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Careful what you wish for

With its excessive highs and severe lows, the mortgage market truly is the financial services equivalent of extreme sports. The latest Bank of England figures show that the number of people arranging a mortgage to buy a home has fallen to its lowest level since official records began but you do not have to look back far to sample significant highs and lows.

Since M-Day, we have experienced record gross lending in 2004, 2006 and 2007, seen a huge increase and decline in the number of lenders and products, passed the £1trn mark in total mortgage borrowing, seen purchase transactions fall well below long-term trends, experienced the lowest ever repossessions in 2004 and seen a significant reduction in mortgage distributors from more than 80 at M-Day to just 23 today.

But are these soaring peaks and plunging troughs significant or have our media so sensationalised the current climate that we are not only in danger of talking ourselves into a recession but of igniting fears of a modern-day depression?

The heightened tension in the market certainly adds to the extreme feel of the day-to-day job. Professional mortgage brokers face cut-throat competition, not only from high-street and online competitors but also from the have-a-go lenders which will sacrifice the broker to poach the client.

They risk their time, energy and reputation in pursuing mortgage applications, only for the property to be downvalued and the application to flounder at the survey stage. Don’t forget the monthly adrenalin rush as they consider the ramifications of monetary policy committee announcements on the rise and fall of interest rates.

Former US President Bill Clinton coined the phrase: ”It’s the economy, stupid”, meaning that once the economy is working well, everything else will fall into place. I am sure many readers will support this view but in truth, I bet few of us could name even five measures in Chancellor Alistair Darling’s first Budget designed to reverse the credit crunch, let alone quash any hint of a recession.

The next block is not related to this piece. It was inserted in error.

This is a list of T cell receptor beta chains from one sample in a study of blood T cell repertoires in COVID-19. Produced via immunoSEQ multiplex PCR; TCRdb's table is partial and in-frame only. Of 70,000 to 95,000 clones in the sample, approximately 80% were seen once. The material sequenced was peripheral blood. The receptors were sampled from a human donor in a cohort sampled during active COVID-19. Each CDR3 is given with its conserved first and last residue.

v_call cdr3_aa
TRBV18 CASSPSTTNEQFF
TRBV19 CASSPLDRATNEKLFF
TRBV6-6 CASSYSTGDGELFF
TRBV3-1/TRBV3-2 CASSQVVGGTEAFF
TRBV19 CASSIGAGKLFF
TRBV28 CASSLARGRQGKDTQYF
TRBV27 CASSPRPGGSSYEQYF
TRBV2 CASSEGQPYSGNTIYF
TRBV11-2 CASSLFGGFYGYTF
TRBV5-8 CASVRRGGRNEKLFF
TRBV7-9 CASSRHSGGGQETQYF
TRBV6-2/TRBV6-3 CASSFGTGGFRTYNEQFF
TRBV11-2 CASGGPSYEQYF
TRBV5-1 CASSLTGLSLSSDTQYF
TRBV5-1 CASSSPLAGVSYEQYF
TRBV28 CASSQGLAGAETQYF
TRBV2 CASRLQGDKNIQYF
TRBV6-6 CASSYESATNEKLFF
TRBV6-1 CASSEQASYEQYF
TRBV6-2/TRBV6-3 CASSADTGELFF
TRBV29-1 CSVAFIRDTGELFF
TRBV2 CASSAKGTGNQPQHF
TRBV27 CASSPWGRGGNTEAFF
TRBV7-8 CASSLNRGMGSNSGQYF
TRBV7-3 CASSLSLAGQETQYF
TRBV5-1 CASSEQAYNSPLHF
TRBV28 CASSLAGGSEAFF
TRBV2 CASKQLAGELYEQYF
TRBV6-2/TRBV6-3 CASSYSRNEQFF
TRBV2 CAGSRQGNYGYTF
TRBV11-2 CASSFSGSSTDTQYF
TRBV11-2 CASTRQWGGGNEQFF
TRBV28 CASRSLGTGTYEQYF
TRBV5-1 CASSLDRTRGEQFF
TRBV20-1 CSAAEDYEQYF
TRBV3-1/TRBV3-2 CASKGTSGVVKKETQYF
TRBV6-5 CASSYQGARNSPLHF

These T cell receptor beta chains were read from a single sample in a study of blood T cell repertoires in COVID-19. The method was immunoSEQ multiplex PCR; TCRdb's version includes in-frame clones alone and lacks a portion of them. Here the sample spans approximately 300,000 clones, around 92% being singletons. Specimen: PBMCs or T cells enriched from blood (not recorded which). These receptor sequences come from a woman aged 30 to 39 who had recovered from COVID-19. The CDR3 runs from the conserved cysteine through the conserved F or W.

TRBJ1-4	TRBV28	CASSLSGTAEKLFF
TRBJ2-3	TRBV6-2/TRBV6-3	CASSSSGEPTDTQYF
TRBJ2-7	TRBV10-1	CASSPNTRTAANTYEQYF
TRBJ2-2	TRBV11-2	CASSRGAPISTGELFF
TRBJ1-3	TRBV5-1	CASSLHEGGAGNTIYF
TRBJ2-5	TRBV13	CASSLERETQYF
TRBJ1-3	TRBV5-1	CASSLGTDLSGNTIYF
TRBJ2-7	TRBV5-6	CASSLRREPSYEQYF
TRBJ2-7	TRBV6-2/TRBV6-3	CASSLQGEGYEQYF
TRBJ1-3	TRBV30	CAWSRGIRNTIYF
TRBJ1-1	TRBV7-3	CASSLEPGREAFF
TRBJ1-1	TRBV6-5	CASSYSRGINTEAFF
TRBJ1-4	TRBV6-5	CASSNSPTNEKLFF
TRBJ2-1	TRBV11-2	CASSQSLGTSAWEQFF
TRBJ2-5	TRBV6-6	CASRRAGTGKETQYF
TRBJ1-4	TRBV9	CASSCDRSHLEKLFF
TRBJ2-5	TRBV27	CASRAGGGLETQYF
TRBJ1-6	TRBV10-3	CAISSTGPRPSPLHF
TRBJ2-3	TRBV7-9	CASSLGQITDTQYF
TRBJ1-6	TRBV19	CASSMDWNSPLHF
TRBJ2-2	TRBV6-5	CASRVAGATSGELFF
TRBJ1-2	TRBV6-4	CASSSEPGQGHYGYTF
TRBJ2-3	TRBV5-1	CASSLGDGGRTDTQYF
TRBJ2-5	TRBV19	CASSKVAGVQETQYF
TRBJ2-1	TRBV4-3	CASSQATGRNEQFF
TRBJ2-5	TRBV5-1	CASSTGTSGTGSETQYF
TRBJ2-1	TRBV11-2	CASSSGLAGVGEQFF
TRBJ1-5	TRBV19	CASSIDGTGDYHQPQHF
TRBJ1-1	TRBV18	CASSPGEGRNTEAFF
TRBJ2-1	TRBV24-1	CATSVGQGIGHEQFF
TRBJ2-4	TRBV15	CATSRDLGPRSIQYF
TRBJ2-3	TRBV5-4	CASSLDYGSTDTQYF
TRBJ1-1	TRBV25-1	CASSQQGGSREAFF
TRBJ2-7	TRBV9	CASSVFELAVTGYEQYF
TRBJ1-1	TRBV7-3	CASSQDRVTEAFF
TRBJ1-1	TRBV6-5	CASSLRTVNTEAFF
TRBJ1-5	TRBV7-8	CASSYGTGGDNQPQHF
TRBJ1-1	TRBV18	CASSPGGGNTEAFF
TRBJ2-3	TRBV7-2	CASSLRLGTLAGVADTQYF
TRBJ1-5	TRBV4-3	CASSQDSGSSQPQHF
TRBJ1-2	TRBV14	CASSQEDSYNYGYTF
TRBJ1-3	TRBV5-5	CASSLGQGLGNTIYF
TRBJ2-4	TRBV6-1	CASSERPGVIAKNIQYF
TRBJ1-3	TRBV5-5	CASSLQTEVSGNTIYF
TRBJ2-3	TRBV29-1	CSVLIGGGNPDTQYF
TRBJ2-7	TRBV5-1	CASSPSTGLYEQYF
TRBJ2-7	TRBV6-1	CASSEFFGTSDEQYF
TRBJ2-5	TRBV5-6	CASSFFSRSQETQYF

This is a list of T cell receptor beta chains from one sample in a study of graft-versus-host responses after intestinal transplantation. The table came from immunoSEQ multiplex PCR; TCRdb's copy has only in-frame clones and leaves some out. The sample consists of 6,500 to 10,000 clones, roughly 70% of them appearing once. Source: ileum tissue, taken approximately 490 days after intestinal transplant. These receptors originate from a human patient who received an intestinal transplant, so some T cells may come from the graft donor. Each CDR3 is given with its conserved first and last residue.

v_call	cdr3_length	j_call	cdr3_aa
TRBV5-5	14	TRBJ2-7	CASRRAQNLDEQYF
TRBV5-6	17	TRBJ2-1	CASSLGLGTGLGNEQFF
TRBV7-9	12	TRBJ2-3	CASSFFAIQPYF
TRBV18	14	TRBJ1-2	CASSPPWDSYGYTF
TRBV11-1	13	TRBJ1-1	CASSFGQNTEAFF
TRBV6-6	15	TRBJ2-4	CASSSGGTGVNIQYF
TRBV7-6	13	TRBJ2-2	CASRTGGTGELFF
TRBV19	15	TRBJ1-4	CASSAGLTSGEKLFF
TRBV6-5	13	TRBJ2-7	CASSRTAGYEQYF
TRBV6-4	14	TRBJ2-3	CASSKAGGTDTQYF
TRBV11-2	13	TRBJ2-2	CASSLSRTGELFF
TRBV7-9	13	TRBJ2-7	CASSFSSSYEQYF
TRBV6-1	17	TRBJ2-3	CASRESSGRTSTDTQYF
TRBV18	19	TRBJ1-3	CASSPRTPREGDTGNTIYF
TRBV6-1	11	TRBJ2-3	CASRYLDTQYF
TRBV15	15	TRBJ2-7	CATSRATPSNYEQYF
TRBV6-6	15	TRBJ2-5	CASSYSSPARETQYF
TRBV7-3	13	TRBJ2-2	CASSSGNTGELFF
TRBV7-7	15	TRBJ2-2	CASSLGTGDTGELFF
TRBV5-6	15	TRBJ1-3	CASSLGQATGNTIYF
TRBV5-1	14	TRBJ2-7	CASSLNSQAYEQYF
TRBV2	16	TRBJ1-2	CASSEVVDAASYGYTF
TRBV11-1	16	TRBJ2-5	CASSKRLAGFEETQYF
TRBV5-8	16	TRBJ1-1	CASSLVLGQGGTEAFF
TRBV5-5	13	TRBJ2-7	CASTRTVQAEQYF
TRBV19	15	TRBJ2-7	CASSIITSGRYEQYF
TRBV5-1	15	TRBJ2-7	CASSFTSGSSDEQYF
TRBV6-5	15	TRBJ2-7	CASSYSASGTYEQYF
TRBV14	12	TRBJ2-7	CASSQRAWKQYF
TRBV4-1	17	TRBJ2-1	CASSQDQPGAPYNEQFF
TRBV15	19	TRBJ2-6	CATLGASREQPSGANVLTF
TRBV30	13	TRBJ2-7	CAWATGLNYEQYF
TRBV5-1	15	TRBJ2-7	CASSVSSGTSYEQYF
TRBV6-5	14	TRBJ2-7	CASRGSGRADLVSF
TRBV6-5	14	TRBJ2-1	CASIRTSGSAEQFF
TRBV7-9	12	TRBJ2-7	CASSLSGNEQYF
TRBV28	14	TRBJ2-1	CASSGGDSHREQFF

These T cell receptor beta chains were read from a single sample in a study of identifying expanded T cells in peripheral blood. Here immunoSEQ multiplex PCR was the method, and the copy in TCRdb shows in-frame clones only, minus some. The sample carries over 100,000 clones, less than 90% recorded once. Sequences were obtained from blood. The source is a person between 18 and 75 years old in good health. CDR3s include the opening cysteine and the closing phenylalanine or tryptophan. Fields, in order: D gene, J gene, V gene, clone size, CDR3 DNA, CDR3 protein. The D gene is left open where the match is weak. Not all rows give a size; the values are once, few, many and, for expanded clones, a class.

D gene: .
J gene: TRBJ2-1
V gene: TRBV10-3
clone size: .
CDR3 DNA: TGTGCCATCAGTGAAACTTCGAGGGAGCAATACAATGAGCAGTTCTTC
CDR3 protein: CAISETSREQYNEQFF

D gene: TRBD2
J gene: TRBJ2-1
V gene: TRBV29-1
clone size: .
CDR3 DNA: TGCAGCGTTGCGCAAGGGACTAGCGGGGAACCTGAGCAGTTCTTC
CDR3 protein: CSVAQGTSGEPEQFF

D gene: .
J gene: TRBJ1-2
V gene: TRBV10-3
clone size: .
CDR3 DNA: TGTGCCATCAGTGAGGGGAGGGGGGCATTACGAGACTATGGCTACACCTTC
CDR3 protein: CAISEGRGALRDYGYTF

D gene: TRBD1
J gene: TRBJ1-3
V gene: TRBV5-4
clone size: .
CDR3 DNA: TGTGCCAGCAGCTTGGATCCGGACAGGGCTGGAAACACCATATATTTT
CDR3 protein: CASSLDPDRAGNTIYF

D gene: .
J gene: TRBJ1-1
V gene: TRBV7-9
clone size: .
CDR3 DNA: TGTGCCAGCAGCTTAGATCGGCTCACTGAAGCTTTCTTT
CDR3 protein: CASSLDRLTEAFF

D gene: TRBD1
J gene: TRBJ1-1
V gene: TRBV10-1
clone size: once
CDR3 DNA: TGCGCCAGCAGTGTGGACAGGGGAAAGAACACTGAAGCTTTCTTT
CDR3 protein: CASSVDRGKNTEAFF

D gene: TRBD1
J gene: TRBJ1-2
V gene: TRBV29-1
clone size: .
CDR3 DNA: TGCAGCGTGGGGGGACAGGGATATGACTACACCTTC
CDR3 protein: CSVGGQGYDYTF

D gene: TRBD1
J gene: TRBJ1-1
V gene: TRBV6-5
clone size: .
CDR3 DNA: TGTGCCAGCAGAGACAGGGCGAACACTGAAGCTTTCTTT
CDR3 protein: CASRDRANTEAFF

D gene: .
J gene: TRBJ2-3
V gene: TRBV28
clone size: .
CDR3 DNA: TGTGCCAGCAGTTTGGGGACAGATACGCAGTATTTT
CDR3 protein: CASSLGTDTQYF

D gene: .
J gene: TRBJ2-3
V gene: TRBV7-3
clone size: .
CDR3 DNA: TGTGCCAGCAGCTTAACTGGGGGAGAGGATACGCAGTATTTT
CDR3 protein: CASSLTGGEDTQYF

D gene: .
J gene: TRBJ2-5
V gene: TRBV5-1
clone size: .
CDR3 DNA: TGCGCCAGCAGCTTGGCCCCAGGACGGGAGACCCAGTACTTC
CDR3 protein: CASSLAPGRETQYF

The danger is of sitting back and waiting for the economy to get fixed. In this way, you have already bought into the idea that there is a recession. Such thinking is a slippery slope. If you believe there will be trouble ahead, you will change your behaviour to respond to these imaginary problems, then it will not be too long before you change your behaviour to become the architect of your own recession. We do need to be careful what we wish for. I am sure we have all heard the story of the hypochondriac’s gravestone that reads: “I told you I was ill.”

Our market is founded on confidence and trust. Perception is key. Who decides that a property is worth £1m or £500,000 when the insurance rebuilding costs demonstrate perfectly the true value of that pile of bricks?

After a prolonged period of the highest highs and lowest lows, a market correction was long overdue but a correction does not mean a recession, neither does it guarantee a return to record lending levels.

The Bank of England’s figures show that in May, 42,000 individuals received funds for a property investment. This might be lower than in previous months but it demonstrates that there is still business out there.

In times of uncertainty and of weakened consumer confidence, people look for certainty. They want experts with great reputations – a safe pair of hands. All you need to do is make sure that you can meet this demand.

Gerry O’Brien is managing director at Home of Choice


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